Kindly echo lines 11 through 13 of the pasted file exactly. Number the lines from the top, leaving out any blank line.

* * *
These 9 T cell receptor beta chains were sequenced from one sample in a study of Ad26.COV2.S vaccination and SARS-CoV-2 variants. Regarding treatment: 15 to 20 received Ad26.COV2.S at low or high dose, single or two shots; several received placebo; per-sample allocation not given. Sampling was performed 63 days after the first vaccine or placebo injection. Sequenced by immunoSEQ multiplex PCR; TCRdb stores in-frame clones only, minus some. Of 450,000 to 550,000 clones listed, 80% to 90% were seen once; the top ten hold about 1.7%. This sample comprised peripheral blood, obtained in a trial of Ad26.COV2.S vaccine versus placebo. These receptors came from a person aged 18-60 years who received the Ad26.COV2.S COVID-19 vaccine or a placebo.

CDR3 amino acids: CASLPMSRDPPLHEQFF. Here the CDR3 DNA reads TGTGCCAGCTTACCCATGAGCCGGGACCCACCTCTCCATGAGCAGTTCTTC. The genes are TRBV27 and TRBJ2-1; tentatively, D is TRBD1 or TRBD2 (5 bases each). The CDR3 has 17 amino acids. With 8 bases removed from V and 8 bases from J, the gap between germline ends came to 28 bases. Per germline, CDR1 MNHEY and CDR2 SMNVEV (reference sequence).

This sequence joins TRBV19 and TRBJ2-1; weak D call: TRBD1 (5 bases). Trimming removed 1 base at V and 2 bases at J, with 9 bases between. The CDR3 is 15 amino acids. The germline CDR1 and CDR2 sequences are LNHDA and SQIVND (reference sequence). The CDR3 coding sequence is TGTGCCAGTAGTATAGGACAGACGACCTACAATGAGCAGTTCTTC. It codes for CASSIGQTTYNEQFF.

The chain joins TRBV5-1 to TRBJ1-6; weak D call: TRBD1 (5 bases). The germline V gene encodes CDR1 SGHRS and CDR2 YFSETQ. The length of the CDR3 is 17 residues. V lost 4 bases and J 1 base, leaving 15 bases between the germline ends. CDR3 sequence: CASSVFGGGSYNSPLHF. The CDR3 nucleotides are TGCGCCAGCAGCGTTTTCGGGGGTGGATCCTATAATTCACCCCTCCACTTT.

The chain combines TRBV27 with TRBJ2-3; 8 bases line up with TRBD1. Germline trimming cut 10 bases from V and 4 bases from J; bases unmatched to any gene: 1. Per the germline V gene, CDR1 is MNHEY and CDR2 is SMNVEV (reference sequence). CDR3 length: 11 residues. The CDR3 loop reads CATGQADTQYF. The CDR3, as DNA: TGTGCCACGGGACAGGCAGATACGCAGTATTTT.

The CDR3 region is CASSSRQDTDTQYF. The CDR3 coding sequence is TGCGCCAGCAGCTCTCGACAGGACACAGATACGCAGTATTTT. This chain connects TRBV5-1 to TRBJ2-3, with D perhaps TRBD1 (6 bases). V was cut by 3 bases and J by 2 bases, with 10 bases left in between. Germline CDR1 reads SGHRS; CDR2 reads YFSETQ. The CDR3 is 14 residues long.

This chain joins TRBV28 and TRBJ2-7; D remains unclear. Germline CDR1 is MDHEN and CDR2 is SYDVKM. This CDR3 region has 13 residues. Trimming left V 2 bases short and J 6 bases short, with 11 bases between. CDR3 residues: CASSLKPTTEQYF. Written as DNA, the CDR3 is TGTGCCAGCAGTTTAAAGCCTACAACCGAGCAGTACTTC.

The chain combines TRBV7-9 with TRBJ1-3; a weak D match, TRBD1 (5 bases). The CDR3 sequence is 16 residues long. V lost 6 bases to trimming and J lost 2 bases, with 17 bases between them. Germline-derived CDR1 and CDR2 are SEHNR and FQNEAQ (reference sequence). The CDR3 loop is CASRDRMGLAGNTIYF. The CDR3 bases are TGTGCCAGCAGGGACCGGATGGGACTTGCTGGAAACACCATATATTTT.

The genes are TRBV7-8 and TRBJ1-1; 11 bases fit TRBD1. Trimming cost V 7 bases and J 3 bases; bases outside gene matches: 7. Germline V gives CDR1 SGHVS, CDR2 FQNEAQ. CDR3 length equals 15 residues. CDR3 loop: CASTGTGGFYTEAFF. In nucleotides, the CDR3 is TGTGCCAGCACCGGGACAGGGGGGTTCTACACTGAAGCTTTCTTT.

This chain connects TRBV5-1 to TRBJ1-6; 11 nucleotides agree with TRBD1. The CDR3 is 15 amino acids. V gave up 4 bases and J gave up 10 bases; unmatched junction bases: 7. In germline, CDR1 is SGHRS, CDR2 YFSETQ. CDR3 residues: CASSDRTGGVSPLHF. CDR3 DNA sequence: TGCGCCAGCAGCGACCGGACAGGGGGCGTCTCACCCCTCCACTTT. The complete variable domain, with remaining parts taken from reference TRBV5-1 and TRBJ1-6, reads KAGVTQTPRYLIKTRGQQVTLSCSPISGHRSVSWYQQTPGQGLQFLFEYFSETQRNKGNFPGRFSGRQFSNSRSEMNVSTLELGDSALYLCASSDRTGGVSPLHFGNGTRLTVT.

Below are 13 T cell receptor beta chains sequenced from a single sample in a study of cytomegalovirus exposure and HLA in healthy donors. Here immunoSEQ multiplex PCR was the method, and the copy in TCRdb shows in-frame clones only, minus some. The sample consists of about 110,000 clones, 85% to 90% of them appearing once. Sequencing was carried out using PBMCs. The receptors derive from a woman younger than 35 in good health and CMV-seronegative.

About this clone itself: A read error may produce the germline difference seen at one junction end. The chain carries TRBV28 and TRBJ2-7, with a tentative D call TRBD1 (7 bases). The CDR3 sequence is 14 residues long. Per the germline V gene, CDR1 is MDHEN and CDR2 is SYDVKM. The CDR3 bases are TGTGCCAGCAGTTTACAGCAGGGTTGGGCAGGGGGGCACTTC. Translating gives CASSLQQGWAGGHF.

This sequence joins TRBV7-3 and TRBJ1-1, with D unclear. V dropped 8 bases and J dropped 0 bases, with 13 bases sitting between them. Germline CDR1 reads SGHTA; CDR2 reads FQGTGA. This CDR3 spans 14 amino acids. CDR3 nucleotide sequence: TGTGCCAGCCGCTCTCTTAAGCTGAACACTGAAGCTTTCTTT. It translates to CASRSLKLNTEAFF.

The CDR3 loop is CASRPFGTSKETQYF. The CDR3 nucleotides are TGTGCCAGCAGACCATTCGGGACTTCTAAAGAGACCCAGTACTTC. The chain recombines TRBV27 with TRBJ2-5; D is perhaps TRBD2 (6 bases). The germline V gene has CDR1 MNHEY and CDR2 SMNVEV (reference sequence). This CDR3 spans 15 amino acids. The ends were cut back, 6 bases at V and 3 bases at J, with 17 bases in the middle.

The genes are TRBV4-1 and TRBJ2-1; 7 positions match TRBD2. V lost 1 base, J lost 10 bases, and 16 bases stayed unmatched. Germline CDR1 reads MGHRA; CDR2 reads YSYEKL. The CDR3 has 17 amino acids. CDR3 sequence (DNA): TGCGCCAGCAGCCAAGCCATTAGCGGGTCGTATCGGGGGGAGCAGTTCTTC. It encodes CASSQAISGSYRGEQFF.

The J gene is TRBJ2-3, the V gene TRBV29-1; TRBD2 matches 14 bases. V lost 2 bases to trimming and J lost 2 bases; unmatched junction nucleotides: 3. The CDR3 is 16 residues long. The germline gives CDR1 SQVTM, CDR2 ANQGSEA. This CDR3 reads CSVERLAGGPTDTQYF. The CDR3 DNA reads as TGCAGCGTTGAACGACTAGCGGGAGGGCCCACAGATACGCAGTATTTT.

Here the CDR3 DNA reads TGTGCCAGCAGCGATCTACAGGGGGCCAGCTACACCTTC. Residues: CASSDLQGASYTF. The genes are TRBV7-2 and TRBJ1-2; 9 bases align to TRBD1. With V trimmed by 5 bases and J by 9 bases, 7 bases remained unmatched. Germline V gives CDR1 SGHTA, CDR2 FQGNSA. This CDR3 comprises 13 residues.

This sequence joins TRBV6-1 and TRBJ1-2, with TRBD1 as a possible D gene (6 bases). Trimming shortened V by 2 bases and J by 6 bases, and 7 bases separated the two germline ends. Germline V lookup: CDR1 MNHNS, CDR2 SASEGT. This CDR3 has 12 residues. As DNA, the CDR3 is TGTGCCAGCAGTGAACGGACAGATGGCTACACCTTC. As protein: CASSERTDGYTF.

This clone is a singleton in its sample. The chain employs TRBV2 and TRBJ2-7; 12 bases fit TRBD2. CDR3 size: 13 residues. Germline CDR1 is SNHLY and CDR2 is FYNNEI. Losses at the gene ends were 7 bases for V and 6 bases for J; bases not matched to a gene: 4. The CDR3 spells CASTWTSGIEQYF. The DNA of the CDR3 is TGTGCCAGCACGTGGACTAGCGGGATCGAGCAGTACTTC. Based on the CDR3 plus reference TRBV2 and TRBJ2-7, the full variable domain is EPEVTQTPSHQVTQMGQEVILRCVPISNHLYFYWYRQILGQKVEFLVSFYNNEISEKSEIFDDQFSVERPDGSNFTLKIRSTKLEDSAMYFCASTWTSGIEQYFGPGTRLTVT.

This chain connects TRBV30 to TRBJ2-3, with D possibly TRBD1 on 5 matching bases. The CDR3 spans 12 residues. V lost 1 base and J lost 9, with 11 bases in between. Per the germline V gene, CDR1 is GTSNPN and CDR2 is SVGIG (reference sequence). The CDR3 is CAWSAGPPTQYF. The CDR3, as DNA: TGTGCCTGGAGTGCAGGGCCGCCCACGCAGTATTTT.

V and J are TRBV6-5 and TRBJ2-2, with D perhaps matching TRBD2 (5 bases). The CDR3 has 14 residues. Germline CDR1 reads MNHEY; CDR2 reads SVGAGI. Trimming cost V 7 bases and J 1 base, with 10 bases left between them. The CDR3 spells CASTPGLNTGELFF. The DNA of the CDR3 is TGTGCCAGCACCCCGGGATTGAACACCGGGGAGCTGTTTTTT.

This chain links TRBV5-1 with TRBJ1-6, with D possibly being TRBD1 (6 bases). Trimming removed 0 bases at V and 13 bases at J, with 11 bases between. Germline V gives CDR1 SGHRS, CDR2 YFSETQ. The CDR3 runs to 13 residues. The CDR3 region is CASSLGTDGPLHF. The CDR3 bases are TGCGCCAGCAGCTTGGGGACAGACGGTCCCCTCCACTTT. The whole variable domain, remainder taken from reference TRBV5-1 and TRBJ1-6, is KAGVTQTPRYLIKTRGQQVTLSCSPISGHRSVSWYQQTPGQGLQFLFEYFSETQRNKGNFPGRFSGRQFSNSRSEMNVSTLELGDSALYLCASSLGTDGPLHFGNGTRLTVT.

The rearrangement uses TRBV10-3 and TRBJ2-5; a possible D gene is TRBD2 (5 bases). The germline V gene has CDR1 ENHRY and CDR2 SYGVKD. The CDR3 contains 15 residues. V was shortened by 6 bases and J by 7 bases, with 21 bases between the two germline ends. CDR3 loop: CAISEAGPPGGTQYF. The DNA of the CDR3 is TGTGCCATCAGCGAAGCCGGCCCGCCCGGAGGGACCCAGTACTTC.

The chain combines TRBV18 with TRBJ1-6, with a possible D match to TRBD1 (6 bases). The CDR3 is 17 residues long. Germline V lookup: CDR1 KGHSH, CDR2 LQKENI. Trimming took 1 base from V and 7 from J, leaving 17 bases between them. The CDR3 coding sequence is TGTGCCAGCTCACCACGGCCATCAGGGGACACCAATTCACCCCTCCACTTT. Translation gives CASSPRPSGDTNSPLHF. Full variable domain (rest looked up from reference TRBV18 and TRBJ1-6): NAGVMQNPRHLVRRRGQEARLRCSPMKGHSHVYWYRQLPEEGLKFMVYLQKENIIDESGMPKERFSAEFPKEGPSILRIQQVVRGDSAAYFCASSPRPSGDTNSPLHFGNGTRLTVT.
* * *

Below are 13 T cell receptor beta chains sequenced from a single sample in a study of cytomegalovirus exposure and HLA in healthy donors. Here immunoSEQ multiplex PCR was the method, and the copy in TCRdb shows in-frame clones only, minus some. The sample consists of about 110,000 clones, 85% to 90% of them appearing once. Sequencing was carried out using PBMCs. The receptors derive from a woman younger than 35 in good health and CMV-seronegative.

About this clone itself: A read error may produce the germline difference seen at one junction end. The chain carries TRBV28 and TRBJ2-7, with a tentative D call TRBD1 (7 bases). The CDR3 sequence is 14 residues long. Per the germline V gene, CDR1 is MDHEN and CDR2 is SYDVKM. The CDR3 bases are TGTGCCAGCAGTTTACAGCAGGGTTGGGCAGGGGGGCACTTC. Translating gives CASSLQQGWAGGHF.

This sequence joins TRBV7-3 and TRBJ1-1, with D unclear. V dropped 8 bases and J dropped 0 bases, with 13 bases sitting between them. Germline CDR1 reads SGHTA; CDR2 reads FQGTGA. This CDR3 spans 14 amino acids. CDR3 nucleotide sequence: TGTGCCAGCCGCTCTCTTAAGCTGAACACTGAAGCTTTCTTT. It translates to CASRSLKLNTEAFF.